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Refusal to Engage With Russia Not Viable Long-Term Foreign Policy Option for UK
In the follow up to the UK House of Commons Foreign Affairs Committee's (FAC) report on UK-Russian ties, Radio Sputnik interviewed Lord Truscott, witness to the UK Parliamentary Foreign Affairs Select Committee Inquiry on UK-Russian relations on the significance of the document and its positive conclusions.
On Thursday, the FAC published a report focused on London's relations with Moscow, which stated that "the bilateral relationship between the United Kingdom and Russia is at its most strained point since the end of the Cold war."
However the document concluded that "refusal to engage with the Russian Government is not a viable long-term foreign policy option for the UK."
The lawmakers hence suggest that it is necessary to start a dialogue with Moscow in a number of areas, such as the fight against terrorism, stressing that it is necessary to mend ties between the two nations. At the same time, the FAC proposes that the United Kingdom maintains exerting pressure on Russia against the backdrop of Russia's activities in Syria and the Crimean issue.
Radio Sputnik interviewed Lord Truscott, witness to the UK Parliamentary Foreign Affairs Select Committee Inquiry on UK-Russian relations on the significance of the document and its positive conclusions.
"This report is quite significant for three reasons: firstly, because it says that it is important to have a meaningful engagement with Russia. And that has not been the case up to now in terms of recent history," he told Sputnik.
Then, it says that the Russian Federation is not the UK's enemy.
It also says that the foreign office has quite clearly lost its expertise on Russia and that it has no clue what wants to achieve through a relationship with Russia.
Lord Truscott also said that the report puts forward a number of positive ideas about how this relationship can be improved and rejuvenated. And it is time that the government took notice because "it is time to engage with Russia rather than just disparage."
The report also considered certain issues of a particular concern to Russia.
"There was a debate about the role of NATO in the Committee and they did take Russia's concerns into account about NATO's expansion and on whether there had been a promise that the alliance would not expand and whether there were any treaty agreements to that affect." Lord Truscott said.
"From the perspective of Russia, western powers took advantage of a period of relative Russian weakness under Boris Yeltsin in the decade following the collapse of the Soviet Union to enlarge both the European Union and NATO," says the Conclusion and Recommendations section of the document.
"From the perspective of western European countries and the United States, membership of political or economic alliances is a matter for sovereign decisions by the applicant countries if they meet the criteria for membership, and Russia can have no veto on such matters," it further stated.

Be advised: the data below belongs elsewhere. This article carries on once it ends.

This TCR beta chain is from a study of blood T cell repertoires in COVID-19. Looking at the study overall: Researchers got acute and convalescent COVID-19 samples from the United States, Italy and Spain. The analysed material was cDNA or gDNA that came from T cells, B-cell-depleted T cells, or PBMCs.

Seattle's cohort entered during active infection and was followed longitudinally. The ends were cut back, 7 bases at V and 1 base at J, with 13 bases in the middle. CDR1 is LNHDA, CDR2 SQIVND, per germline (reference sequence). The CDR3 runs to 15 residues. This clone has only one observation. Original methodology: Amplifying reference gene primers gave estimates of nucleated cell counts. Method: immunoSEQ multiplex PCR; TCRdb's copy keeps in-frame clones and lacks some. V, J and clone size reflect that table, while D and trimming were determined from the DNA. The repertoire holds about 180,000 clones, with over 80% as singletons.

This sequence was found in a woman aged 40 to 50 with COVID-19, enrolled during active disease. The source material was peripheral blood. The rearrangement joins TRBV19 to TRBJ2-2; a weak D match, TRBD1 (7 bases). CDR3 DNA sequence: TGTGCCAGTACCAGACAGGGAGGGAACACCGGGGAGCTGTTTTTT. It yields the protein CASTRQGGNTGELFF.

"The committee came down on the side of saying that there had not been any specific promises for NATO not to expand but that was certainly not my understanding. I don't think that NATO's expansion has been particularly helpful in terms of improving relations with Russia," Lord Truscott said to Sputnik.
The western powers, he said, have "missed the trick" after the disintegration of the Soviet Union. In the early 1990s former US Secretary of State James Baker suggested that Russia should become a member of NATO. Then President Putin himself seemed to toy with the idea at one stage, he added. But the opportunity to incorporate Russia into a Euro-Atlantic security structures was missed.
Instead, he noted, a huge mistake was made though initially marginalizing Russia and then later treating it as an adversary. The West should have insured that it works with Russia and should have encouraged it to become part of international institutions, part of the global security architecture rather than leaving it outside, he noted.
Lord Truscott also commented on the issue of anti-Russian sanctions. The report, he said, made a point of noting that sanctions are not effective in changing Russia's policy and that we should stop accusing Russia of, for example, committing war crimes in Syria where there is absolutely no evidence according to the Committee.
"In Syria, UK Government officials have accused Russia of committing war crimes but have not published evidence to support their claims," the document says.
"…if the Government continues to allege that Russia has committed war crimes in Syria without providing a basis for its charge, it risks bolstering the Kremlin's narrative that Russia is held to unfair double standards by hostile and hypocritical western powers."
Lord Truscott therefore suggested that there must be other pathways to re-building the relationship with Russia apart from sanctions.
"The sanctions are counterproductive and ineffective. One way to improve Anglo-Russian relations is to scrap the sanctions against Russia," he concluded.
[Source: Sputnik News, Moscou, 03Mar17]
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